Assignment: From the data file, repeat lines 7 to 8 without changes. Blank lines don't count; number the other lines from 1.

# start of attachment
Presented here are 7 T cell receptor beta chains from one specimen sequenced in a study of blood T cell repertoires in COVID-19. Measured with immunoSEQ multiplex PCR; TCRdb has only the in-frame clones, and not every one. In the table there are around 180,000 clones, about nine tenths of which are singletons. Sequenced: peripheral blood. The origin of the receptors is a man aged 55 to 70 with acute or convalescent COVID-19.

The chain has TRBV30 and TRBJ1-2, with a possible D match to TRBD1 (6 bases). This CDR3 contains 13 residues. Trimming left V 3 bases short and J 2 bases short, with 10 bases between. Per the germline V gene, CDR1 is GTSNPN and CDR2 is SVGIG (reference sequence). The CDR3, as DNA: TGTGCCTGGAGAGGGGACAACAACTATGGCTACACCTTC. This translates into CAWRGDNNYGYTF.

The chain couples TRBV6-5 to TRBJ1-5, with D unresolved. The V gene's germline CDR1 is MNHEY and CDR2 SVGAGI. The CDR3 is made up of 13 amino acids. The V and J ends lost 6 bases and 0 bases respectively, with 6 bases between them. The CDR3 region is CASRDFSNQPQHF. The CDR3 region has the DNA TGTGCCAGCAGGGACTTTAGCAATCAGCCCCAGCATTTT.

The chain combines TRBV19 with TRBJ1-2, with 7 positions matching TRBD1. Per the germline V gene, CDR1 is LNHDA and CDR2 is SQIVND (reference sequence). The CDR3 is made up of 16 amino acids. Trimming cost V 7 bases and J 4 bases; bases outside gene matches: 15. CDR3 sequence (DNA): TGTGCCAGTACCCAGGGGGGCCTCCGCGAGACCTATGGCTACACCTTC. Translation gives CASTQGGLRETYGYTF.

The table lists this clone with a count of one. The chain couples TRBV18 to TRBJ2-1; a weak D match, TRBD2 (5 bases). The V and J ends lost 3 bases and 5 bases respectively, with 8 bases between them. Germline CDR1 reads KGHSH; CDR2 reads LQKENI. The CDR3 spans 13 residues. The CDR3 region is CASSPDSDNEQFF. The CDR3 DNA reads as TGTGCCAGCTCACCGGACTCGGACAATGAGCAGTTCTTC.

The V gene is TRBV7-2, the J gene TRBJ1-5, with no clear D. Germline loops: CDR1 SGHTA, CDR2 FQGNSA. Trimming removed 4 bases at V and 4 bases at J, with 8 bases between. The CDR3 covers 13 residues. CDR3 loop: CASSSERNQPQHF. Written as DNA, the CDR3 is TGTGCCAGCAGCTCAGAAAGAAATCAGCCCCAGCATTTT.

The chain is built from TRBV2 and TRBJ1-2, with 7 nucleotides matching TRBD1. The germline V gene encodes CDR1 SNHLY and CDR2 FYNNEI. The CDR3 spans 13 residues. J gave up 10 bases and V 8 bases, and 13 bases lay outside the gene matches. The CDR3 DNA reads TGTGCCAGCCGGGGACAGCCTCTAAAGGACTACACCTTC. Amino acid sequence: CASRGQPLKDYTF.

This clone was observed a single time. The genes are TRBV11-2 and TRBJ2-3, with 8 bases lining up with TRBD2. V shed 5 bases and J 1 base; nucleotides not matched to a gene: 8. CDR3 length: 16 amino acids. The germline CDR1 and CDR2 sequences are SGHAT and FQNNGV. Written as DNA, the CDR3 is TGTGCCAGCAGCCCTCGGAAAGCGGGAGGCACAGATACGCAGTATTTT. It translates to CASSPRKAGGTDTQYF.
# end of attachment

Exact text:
The chain is built from TRBV2 and TRBJ1-2, with 7 nucleotides matching TRBD1. The germline V gene encodes CDR1 SNHLY and CDR2 FYNNEI. The CDR3 spans 13 residues. J gave up 10 bases and V 8 bases, and 13 bases lay outside the gene matches. The CDR3 DNA reads TGTGCCAGCCGGGGACAGCCTCTAAAGGACTACACCTTC. Amino acid sequence: CASRGQPLKDYTF.

This clone was observed a single time. The genes are TRBV11-2 and TRBJ2-3, with 8 bases lining up with TRBD2. V shed 5 bases and J 1 base; nucleotides not matched to a gene: 8. CDR3 length: 16 amino acids. The germline CDR1 and CDR2 sequences are SGHAT and FQNNGV. Written as DNA, the CDR3 is TGTGCCAGCAGCCCTCGGAAAGCGGGAGGCACAGATACGCAGTATTTT. It translates to CASSPRKAGGTDTQYF.